Three cities chosen as inaugural sites in new hyperlocal religion coverage project

You can’t see them yet, but they’re there. Right now, the visions for three hyperlocal religion news websites are being carefully crafted, refined and readied for an early 2012 launch. And that’s just the beginning.

Who’s on board

Tiffany McCallen

National Community Manager Tiffany McCallen

Religion News LLC, the new entity created by the Religion Newswriters Foundation, made its first hire in the venture to create up to 20 community websites for faith and spirituality news over the next three years as part of a $3.5 million Lilly Endowment grant.

Tracy Simmons, creator of the Connecticut-based Creedible website, was recruited in August to create the first hub site in Spokane, Wash. To help generate buzz about the site, Simmons (@SpokaneFAVS) developed a “construction blog” to highlight news about the project, the community contributors she’s recruiting and the plans to collaborate with other media organizations in the area.

Tracy Simmons

Religion News Spokane's Tracy Simmons

“Like most of us, I’ve been watching in horror over the past few years as too many newspapers have reduced or killed their religion sections. Religion News Spokane, and the hubs, are a way to keep the faith beat alive in this digital age,” Simmons said. “Through daily news coverage, blogs and multimedia production I hope to engage the community in an online dialogue about the theological issues that make people tick.”

Earlier this month former (Wilmington, N.C.) StarNews reporter Amanda Greene (@iwritereligion) began work on the second hub. She, too, has a construction blog for project updates — “WilmingtonFAVS” — including the development of a partnership with her former employer. For Greene, who moved from the religion beat to education in 2010, the project is a chance to return to her passion for telling nuanced stories of faith.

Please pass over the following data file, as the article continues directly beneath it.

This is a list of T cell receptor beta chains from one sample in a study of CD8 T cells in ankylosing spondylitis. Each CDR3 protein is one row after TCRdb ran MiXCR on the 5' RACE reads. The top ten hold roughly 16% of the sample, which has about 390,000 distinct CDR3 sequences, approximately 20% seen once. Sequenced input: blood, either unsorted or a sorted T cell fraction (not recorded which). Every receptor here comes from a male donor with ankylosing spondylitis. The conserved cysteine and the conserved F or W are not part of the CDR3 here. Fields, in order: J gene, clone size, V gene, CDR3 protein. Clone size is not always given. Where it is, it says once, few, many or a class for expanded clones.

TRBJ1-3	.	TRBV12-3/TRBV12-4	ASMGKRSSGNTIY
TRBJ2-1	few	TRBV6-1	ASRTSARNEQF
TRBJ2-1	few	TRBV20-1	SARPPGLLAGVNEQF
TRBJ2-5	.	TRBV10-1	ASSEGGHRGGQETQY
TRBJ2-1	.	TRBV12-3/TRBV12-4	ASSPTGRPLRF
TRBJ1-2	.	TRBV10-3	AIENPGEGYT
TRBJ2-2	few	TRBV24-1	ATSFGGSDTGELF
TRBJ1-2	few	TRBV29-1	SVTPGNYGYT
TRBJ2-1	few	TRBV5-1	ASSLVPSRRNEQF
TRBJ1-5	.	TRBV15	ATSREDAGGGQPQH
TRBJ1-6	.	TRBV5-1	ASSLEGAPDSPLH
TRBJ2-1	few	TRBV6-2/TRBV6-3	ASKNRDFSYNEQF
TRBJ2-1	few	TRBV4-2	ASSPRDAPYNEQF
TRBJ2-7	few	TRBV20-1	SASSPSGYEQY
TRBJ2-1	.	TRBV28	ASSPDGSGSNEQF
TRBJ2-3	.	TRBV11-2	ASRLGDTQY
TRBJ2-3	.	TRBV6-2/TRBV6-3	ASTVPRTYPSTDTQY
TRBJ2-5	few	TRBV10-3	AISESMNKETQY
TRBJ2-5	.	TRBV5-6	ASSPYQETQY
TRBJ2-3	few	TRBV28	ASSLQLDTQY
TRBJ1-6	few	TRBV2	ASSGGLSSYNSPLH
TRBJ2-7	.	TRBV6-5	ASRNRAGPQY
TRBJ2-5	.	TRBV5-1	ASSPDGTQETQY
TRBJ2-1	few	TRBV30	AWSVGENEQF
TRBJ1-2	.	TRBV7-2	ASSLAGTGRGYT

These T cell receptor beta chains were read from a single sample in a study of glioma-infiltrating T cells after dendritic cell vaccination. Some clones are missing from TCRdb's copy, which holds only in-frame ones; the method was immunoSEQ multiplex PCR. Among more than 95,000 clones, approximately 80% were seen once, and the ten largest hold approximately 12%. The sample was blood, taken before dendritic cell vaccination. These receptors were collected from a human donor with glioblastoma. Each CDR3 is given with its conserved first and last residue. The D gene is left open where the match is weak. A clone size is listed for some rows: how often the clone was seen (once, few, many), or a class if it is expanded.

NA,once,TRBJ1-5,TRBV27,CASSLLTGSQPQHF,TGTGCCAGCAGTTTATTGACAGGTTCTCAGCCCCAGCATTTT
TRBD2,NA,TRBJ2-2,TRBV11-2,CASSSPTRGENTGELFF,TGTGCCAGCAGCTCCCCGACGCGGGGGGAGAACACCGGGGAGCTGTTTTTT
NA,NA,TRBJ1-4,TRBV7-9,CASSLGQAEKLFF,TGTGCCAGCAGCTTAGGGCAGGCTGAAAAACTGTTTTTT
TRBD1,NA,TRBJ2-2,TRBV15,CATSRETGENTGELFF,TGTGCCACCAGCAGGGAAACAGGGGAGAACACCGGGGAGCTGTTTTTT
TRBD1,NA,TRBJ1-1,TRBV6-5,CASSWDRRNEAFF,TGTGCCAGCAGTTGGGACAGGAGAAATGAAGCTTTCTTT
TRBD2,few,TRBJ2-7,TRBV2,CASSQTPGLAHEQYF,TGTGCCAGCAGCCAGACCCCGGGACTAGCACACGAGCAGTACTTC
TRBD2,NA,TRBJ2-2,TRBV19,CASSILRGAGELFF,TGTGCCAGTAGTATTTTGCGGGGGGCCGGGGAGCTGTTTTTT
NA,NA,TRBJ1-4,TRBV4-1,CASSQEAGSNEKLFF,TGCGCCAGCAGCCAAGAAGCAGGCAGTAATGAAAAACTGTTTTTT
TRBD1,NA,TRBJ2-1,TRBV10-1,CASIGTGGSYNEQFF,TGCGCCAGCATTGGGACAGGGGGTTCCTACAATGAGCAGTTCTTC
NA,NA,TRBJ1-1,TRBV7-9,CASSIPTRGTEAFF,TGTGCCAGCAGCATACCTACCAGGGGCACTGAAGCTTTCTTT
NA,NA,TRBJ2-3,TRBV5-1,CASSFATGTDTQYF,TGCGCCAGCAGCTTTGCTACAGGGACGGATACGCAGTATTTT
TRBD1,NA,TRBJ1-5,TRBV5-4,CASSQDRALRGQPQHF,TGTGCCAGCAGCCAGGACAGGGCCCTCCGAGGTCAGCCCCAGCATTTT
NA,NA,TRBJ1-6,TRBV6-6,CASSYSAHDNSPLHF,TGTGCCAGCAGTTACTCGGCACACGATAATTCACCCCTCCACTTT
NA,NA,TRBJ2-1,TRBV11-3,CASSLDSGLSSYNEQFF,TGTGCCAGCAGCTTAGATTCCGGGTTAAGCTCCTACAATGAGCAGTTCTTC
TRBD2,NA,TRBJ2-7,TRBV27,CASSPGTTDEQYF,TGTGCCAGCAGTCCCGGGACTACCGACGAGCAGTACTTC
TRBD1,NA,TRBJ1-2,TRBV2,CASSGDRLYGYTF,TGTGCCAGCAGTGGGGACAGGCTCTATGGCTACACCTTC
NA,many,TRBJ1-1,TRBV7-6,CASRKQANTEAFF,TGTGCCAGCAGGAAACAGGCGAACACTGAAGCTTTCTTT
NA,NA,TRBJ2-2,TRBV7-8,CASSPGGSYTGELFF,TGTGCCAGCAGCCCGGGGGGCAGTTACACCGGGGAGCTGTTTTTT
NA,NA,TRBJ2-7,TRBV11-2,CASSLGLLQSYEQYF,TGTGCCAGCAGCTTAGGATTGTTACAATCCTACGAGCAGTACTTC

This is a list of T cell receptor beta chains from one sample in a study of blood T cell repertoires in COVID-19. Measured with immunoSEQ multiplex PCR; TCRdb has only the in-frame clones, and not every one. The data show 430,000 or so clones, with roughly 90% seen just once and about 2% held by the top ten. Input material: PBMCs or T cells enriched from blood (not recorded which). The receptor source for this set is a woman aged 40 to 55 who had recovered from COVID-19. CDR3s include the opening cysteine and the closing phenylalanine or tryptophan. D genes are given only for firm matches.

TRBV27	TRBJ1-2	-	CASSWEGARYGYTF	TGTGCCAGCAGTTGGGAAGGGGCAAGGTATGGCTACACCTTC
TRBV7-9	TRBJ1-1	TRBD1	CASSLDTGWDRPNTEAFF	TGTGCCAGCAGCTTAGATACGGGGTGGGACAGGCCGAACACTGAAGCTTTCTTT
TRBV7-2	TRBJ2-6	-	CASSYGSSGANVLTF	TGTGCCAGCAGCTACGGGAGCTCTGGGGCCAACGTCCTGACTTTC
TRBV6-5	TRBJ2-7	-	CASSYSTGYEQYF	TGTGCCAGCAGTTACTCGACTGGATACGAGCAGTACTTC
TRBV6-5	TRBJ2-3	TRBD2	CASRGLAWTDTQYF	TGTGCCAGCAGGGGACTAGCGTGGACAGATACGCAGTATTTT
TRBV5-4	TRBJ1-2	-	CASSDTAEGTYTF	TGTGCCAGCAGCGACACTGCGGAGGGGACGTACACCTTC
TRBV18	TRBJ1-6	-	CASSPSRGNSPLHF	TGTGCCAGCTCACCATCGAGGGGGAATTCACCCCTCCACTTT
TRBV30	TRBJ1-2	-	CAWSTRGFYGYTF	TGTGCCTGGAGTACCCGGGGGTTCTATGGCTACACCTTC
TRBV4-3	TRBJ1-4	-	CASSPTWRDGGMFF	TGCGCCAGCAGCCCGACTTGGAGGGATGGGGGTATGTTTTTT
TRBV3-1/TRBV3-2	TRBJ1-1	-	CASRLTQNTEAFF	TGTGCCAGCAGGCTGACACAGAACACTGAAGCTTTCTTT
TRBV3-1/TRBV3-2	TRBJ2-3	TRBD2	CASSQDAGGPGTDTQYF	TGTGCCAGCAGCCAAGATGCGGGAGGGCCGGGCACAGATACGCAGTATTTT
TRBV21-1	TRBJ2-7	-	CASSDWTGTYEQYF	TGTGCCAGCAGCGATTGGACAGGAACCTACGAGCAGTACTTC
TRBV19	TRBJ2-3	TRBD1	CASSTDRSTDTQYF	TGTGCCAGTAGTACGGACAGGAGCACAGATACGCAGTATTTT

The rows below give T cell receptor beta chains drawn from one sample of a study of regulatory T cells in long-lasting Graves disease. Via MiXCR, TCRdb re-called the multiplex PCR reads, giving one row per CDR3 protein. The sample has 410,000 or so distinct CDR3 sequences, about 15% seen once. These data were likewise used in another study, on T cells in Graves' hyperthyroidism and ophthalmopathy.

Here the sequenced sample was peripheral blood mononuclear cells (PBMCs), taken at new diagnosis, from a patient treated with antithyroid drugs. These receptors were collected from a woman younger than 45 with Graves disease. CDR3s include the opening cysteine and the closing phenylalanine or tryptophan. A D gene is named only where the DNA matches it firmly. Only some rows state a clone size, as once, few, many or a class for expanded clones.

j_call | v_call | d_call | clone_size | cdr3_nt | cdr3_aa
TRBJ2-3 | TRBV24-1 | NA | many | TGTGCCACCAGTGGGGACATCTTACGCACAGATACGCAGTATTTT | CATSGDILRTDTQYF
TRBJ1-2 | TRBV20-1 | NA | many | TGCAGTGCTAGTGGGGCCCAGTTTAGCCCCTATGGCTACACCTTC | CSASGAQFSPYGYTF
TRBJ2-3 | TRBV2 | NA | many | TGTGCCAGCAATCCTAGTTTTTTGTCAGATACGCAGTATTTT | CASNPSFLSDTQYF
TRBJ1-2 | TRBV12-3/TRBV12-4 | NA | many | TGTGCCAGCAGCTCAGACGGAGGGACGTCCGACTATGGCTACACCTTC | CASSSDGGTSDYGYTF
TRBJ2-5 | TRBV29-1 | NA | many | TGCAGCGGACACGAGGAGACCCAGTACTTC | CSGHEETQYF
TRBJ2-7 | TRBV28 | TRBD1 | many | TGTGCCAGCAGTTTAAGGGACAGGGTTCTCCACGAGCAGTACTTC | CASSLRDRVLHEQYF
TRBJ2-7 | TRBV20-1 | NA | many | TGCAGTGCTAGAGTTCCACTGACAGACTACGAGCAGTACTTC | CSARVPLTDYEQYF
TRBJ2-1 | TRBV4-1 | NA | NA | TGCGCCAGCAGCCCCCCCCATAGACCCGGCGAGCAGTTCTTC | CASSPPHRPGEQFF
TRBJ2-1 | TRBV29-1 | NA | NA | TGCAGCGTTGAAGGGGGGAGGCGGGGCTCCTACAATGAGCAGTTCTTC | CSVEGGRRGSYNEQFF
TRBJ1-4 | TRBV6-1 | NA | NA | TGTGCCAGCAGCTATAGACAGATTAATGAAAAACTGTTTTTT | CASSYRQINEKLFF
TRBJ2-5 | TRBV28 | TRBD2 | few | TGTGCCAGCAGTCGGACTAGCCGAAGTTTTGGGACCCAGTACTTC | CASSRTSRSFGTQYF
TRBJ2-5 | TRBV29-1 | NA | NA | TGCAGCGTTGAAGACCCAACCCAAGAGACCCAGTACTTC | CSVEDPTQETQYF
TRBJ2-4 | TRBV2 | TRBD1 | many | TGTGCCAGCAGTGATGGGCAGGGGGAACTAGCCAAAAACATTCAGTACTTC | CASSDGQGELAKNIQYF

Amanda Greene

Religion News Wilmington’s Amanda Greene

“This opportunity is a homecoming for me,” Greene said. “After covering religion here for nearly a decade — and being away covering education for a few years — I recognize the importance of expressing how local people live their faiths.”

Both Greene and Simmons bring award-winning talents to the hyperlocal project. Greene’s “Divine Diva” StarNews blog was recognized in 2009 by the New York Times Regional Group as a model for WordPress blogs, and Simmons’ work at Creedible took first place in the Schachern online section category for the 2011 RNA Awards for Religion Reporting Excellence.

Joining them by the end of the year as our third hub will be a reporter chosen to work in a unique partnership with KBIA 91.3, the NPR affiliate in Columbia, Mo. In addition to the standard site editor and management duties, this person will be part of the KBIA news team, writing and producing radio spots and potentially hosting programs.

What’s next

In the next few months, work for the hubs will center on:

  • Creating a website template that will seamlessly share content with the project’s primary partner, Religion News Service;
  • Launching our first three sites — Spokane, Wilmington, Columbia — in early 2012;
  • Hiring editors for other sites, with a goal of 10 sites up and running by December 2012.

Want to apply?

Job descriptions and applications are available online (KBIA position, other site positions). Columbia (KBIA)-based candidates should apply by Nov. 30; applications for other site positions are accepted on an ongoing basis. Criteria for community sites include locations:

  • With populations between 100,000 and 400,000
  • At least 100 miles from any RNA active members
  • Where religion is not a full-time beat for reporters at daily, general circulation media outlets
  • Where partnership possibilities are plentiful
  • Where opportunities for advertising and other support are abundant
  • Where there’s a rich mix of both academic institutions with religion experts and diverse faith traditions
  • Where faith-based social networks are solid and functional.

Direct questions to the project’s national community manager, Tiffany McCallen.

Home page image: The Clocktower on Havermale Island in Spokane (Bigstockphoto)